— Aim For The Stars ✨ (@AiminPublic) June 18, 2020
There’s even an entire article dedicated to debunking the claims of racism, colourism and blackface. It seems that despite being a folklore from years ago, it still has a lasting impact on Malaysians, so much so that it’s causing a divide in the way we perceive it.
With that said, for further context, Dayang Senandung tells the tale of a princess who was cursed with coal black skin as an infant. All her life, she was subjected to bullying due to her skin colour. Since she spent most of her time alone, she practiced her singing and recitation of the Quran. She was known for having a pleasant, musical voice.
One day, the prince, disguised as a peasant (of course), was hunting in the woods when he stumbled upon a beautiful singing voice. Entranced, he immediately decided to marry the woman whom the voice belonged to, despite the fact that he never even saw her face.
When Dayang Senandung was brought to the palace and revealed to the prince, he was shocked by her appearance. However, he proceeded to marry her anyway because of her lovely voice. You’d think the story would end here, right? Well, it doesn’t…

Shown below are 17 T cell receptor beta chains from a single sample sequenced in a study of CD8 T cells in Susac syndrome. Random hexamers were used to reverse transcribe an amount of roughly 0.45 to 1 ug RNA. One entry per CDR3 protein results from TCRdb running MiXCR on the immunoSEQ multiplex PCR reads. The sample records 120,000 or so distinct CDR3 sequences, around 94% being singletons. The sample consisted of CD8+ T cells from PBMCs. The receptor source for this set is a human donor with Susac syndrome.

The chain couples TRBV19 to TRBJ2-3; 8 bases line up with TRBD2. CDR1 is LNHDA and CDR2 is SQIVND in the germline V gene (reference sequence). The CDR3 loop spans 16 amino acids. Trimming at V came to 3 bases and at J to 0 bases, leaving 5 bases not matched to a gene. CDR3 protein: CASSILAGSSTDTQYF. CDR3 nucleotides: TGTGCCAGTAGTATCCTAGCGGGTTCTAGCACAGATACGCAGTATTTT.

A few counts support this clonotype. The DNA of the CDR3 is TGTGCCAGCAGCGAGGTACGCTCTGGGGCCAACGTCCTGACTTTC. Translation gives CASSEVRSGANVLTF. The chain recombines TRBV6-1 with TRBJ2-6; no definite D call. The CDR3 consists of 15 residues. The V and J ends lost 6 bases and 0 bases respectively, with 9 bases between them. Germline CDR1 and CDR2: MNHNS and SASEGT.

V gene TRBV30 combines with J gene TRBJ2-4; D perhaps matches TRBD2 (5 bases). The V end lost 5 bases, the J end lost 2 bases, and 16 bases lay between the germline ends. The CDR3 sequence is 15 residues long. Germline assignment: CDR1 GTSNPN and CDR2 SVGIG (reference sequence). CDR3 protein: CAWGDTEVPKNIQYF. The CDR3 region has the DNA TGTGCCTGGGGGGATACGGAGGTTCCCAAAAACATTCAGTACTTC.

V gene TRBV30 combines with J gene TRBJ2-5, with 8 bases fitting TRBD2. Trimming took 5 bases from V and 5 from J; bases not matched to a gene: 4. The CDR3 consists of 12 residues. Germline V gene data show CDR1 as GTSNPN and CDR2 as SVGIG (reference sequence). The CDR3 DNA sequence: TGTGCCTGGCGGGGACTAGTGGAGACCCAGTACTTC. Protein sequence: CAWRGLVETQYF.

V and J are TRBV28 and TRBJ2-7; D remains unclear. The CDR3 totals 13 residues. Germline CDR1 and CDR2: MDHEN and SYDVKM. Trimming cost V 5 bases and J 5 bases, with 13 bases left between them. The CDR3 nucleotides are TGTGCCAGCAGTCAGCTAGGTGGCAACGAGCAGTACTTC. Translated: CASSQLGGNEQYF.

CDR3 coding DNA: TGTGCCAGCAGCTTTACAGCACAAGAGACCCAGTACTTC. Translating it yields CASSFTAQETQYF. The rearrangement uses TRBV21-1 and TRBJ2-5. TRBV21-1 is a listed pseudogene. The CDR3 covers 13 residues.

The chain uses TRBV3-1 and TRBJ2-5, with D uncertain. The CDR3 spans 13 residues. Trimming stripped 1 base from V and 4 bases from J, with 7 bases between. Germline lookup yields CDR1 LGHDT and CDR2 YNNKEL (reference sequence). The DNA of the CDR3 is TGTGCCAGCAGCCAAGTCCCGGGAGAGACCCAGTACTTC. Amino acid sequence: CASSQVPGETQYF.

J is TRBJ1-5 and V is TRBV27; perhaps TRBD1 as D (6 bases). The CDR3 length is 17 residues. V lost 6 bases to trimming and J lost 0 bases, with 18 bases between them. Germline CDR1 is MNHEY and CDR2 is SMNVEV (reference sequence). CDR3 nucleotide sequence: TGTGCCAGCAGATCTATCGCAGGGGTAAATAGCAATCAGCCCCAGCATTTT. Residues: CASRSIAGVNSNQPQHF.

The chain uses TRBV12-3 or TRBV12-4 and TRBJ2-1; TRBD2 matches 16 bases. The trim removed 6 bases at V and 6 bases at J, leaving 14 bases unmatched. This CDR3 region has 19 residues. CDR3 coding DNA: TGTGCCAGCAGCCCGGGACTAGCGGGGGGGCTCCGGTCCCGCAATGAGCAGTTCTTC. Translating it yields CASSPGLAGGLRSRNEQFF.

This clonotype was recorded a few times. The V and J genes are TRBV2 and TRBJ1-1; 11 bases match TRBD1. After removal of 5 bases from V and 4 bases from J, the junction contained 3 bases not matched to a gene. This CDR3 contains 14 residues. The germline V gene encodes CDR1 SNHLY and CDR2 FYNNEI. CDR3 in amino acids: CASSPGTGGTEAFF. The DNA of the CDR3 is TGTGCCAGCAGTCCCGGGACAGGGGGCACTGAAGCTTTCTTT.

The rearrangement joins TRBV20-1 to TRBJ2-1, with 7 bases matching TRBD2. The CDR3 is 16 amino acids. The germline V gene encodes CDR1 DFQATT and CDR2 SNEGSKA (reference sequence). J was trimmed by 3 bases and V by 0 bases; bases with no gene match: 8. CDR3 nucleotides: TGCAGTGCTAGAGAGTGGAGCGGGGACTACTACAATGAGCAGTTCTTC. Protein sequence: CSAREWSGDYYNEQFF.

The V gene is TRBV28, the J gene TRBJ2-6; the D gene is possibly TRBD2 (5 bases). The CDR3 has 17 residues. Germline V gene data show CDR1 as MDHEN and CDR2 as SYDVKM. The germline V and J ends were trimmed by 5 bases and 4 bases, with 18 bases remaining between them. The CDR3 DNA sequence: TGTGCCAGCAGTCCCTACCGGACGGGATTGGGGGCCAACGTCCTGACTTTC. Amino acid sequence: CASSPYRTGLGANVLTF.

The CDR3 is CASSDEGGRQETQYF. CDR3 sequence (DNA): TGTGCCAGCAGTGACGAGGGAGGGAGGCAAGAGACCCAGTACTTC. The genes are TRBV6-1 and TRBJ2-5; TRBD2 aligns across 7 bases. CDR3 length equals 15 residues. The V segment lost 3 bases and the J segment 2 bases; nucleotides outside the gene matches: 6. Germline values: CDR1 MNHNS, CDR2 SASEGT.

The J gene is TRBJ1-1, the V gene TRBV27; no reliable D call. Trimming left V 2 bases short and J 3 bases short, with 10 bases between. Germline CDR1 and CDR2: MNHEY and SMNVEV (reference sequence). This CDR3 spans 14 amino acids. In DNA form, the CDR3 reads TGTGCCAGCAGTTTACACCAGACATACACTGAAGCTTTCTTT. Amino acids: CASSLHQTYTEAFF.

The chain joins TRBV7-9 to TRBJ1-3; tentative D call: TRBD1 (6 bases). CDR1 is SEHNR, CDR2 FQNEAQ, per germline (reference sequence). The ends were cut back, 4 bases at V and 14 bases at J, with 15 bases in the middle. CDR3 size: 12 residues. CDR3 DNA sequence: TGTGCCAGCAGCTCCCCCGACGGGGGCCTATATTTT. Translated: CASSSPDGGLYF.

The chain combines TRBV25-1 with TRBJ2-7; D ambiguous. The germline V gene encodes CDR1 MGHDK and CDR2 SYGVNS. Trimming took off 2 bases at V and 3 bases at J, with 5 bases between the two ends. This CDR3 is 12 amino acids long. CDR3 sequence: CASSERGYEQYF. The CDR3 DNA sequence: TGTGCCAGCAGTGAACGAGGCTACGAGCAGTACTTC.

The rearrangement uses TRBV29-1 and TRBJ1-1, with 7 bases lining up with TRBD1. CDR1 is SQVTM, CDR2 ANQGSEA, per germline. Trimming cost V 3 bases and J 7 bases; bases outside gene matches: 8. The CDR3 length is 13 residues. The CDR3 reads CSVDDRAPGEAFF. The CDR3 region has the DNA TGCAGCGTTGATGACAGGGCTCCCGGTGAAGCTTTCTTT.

While the prince was away in battle, Dayang Senandung was stuck at home with her mother in-law who hated her to the point where she ordered a guard to take her to the woods and murder her. Of course, he didn’t (or else the story would morbidly end here) and he let her live. Unbeknownst to him or the mother-in-law, Dayang Senandung was pregnant at the time. She was forced to give birth alone in the woods, which somehow broke the curse. Hey, don’t look at me; I didn’t write it…
After time has passed and Dayang Senandung had become frail from having to live in solitude away from proper food and water, she and her baby were finally discovered by her brother. Enraged, the brother waged a war against the mother-in-law and they both embarked on a journey to save the prince from the captivity of his adversary.
All in all, folklores can usually be dated all the way back to the days where colonialism was still fresh in the minds of those writing the stories. Their perception of beauty was heavily influenced by the propaganda that ‘white is better’, which is sadly still the mindset of some to this day.
Colourism has traversed the test of time and Malaysians still face discrimination due to their skin tone. This is evident through various options of whitening products on the market that are still popular in Asia.
With that, while the Dayang Senandung folklore remains one of the most well-known legends in Malaysia, it could be time for Malaysians to progress forward and leave such ideas of colourism behind. There are many opportunities for better adaptations of folklore that could lead to epics, as previously proven by the hit musical Puteri Gunung Ledang, which we submitted to the Oscars.
Perhaps now is the time for Malaysians to explore our wide range of folklores to find more gems with relevant and empowering messages.
Main image taken from artstation.com, artist Faezan Zakaria.